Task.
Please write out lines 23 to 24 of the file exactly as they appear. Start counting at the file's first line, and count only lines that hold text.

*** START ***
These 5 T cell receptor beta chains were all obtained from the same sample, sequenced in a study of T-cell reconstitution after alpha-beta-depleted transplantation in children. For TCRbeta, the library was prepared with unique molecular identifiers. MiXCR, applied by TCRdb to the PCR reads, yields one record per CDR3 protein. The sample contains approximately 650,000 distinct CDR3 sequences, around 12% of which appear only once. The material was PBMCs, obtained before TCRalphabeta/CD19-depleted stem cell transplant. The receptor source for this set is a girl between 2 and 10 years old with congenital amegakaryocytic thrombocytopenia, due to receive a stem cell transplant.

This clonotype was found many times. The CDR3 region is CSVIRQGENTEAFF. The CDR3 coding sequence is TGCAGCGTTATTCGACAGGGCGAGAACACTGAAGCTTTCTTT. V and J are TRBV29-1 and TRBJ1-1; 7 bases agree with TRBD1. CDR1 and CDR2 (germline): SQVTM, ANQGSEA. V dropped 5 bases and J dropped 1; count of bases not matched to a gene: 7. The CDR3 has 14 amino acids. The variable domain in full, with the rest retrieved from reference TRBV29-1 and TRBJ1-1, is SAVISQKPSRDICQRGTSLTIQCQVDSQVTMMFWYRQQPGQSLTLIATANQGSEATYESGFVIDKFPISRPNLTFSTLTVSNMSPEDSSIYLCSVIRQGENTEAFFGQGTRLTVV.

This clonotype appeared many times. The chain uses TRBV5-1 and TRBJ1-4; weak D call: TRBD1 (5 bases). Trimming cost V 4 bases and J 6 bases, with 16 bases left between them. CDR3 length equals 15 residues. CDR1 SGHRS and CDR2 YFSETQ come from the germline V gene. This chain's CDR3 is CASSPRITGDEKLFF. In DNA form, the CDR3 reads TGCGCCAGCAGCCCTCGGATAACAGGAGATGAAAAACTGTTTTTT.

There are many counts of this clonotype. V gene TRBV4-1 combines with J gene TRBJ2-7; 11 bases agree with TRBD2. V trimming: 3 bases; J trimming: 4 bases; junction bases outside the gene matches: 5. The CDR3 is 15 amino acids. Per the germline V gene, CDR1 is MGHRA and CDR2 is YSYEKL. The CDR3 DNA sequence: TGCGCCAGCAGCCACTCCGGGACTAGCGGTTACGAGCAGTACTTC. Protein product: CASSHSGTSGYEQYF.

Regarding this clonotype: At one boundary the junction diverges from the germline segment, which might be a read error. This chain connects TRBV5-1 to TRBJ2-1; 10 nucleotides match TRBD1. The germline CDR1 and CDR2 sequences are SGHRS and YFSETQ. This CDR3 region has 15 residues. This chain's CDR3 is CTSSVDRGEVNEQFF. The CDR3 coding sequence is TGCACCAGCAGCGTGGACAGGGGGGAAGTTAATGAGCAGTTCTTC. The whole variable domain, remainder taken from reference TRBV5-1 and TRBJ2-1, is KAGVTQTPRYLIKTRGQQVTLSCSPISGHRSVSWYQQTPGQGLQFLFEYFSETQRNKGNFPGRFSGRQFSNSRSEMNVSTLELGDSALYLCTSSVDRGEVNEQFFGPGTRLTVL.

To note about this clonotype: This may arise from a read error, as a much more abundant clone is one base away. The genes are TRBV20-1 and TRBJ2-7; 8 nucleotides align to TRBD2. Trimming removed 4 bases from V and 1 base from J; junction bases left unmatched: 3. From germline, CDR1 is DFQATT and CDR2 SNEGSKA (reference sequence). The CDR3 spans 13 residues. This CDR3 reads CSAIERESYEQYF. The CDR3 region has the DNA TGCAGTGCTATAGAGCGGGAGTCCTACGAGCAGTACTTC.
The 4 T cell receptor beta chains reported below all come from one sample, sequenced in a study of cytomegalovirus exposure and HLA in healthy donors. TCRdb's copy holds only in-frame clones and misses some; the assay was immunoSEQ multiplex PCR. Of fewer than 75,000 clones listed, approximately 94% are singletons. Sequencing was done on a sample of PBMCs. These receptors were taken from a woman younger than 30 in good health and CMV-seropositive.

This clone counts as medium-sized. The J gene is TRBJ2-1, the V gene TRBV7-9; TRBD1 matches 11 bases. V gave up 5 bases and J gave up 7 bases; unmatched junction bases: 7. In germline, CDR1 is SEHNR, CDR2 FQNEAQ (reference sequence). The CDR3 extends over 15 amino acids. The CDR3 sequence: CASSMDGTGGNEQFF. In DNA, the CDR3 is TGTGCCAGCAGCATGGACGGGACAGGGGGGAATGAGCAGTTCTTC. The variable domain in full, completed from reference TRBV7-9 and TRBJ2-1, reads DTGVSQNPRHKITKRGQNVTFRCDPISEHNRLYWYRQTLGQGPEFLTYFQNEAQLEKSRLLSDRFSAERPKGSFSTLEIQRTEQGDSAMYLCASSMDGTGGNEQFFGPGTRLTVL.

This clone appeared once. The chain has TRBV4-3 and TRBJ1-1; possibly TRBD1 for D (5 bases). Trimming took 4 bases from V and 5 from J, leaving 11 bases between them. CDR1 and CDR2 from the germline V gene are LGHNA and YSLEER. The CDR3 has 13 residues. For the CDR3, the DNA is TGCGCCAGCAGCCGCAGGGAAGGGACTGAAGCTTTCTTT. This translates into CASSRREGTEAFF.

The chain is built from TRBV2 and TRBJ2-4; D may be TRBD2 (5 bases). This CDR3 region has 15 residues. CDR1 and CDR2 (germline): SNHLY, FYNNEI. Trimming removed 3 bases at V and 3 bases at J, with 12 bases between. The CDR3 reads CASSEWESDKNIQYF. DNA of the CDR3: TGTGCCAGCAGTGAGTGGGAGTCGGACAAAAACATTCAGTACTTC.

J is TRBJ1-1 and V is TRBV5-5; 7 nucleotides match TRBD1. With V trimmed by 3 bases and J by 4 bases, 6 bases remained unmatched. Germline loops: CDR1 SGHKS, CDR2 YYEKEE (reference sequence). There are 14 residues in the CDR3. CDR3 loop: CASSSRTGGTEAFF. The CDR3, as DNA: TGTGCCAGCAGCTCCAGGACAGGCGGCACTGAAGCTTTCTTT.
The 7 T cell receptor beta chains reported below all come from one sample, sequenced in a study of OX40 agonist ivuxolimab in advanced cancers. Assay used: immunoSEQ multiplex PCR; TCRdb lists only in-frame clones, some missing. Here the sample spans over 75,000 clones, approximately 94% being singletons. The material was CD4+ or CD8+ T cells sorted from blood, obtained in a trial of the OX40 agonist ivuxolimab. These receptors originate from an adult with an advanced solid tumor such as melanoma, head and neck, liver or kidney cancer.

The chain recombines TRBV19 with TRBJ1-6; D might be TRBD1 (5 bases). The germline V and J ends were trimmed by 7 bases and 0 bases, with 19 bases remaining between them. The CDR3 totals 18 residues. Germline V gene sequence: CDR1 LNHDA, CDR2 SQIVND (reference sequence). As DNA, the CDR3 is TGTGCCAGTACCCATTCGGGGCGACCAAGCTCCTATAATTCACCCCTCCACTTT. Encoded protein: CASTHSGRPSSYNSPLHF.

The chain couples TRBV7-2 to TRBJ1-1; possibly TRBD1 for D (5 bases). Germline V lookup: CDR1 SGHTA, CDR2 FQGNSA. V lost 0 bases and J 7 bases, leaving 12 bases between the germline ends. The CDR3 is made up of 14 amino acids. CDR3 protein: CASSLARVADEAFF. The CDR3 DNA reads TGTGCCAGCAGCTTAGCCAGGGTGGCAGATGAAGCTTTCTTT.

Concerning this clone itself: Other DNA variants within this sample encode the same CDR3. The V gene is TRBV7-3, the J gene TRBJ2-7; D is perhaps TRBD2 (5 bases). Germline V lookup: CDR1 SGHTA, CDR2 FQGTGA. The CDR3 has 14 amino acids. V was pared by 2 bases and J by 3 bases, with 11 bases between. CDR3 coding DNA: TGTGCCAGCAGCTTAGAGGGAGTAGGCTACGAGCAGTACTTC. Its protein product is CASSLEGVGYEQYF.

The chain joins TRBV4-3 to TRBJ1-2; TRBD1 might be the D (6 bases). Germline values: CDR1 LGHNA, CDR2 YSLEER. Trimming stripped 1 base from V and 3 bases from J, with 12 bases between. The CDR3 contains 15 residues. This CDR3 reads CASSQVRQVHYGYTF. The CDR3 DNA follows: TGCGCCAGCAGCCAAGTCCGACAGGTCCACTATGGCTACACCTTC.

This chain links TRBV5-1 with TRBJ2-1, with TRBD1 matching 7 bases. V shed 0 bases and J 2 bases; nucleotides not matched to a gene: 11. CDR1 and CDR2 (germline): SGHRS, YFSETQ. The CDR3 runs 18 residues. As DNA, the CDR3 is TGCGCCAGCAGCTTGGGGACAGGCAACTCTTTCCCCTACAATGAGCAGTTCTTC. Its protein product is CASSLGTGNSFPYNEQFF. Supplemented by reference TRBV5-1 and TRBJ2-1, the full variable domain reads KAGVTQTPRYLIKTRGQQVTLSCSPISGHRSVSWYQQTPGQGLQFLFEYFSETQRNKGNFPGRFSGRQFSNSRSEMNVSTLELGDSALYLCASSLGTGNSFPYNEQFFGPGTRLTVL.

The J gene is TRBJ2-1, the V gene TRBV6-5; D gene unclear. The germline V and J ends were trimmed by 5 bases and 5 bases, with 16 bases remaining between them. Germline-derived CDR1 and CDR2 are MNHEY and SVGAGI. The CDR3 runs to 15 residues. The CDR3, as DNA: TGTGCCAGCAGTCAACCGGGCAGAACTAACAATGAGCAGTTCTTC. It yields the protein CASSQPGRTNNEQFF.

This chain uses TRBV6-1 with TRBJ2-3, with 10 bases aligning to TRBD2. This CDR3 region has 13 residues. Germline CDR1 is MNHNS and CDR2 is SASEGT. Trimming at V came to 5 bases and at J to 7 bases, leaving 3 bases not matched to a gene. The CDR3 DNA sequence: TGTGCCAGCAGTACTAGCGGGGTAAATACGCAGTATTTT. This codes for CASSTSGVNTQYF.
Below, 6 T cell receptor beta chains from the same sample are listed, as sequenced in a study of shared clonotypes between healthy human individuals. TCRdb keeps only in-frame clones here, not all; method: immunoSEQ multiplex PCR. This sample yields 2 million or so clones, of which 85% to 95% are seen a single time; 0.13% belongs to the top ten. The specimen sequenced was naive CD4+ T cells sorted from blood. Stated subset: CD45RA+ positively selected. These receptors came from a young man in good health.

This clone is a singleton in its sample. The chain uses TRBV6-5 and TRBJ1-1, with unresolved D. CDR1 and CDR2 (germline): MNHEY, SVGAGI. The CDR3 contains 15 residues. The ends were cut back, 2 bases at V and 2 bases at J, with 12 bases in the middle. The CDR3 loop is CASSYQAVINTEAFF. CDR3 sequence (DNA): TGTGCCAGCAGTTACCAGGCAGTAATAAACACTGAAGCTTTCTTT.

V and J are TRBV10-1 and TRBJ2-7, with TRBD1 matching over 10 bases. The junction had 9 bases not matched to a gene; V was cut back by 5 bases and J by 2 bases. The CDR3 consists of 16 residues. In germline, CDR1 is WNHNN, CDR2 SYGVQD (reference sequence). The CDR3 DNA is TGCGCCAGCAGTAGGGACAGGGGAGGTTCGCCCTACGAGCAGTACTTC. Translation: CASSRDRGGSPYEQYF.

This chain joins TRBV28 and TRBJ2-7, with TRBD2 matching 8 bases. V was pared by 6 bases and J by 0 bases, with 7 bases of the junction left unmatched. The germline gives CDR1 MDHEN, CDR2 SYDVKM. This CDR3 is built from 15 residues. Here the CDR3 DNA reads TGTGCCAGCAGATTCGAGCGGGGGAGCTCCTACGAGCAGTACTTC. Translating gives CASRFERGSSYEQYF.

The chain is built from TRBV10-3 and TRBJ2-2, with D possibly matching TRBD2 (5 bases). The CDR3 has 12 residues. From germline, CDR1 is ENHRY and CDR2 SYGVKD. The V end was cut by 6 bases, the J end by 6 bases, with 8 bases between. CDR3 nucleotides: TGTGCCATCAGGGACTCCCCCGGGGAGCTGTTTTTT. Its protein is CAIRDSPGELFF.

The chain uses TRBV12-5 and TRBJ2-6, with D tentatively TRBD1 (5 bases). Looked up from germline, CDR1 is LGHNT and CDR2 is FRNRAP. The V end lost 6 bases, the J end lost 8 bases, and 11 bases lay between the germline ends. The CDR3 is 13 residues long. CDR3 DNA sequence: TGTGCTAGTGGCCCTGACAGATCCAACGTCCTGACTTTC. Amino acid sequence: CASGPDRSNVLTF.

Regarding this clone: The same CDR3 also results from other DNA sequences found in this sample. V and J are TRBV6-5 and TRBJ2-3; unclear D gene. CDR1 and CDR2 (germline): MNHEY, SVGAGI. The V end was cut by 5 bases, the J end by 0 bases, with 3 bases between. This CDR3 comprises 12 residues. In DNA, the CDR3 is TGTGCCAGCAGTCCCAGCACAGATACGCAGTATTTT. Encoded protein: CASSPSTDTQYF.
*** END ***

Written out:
This chain joins TRBV28 and TRBJ2-7, with TRBD2 matching 8 bases. V was pared by 6 bases and J by 0 bases, with 7 bases of the junction left unmatched. The germline gives CDR1 MDHEN, CDR2 SYDVKM. This CDR3 is built from 15 residues. Here the CDR3 DNA reads TGTGCCAGCAGATTCGAGCGGGGGAGCTCCTACGAGCAGTACTTC. Translating gives CASRFERGSSYEQYF.

The chain is built from TRBV10-3 and TRBJ2-2, with D possibly matching TRBD2 (5 bases). The CDR3 has 12 residues. From germline, CDR1 is ENHRY and CDR2 SYGVKD. The V end was cut by 6 bases, the J end by 6 bases, with 8 bases between. CDR3 nucleotides: TGTGCCATCAGGGACTCCCCCGGGGAGCTGTTTTTT. Its protein is CAIRDSPGELFF.